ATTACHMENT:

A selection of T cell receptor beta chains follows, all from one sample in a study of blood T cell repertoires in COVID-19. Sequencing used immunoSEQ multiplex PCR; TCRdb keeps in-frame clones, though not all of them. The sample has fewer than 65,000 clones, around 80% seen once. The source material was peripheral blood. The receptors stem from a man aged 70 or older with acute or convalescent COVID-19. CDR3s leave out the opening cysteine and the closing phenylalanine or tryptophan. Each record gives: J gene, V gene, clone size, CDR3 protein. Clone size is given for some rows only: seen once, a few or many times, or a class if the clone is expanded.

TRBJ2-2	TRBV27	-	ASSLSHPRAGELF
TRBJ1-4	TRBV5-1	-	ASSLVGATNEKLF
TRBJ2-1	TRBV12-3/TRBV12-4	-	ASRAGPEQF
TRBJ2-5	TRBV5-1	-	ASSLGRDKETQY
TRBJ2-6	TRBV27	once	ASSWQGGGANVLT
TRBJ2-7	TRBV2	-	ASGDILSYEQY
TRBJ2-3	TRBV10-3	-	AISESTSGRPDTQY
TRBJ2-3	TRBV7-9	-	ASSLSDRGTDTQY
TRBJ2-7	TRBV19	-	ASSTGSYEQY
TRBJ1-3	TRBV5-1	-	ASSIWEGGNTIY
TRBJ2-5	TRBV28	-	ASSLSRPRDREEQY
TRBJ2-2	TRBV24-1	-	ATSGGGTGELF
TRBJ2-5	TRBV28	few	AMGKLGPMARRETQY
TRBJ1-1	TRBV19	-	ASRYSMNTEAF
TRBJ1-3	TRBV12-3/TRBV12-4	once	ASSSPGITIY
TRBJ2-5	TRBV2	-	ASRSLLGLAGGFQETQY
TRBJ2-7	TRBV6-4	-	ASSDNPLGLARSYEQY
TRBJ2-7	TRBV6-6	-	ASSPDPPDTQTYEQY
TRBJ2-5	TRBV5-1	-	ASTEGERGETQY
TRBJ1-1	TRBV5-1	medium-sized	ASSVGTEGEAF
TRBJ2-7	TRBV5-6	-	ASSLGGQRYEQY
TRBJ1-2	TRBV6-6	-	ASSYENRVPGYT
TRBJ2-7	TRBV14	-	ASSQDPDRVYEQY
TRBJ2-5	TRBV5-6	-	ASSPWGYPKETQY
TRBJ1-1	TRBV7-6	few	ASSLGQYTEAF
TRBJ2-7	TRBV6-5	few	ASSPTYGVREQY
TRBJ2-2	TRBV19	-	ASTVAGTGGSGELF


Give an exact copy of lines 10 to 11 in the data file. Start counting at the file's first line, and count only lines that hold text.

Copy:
TRBJ2-7	TRBV19	-	ASSTGSYEQY
TRBJ1-3	TRBV5-1	-	ASSIWEGGNTIY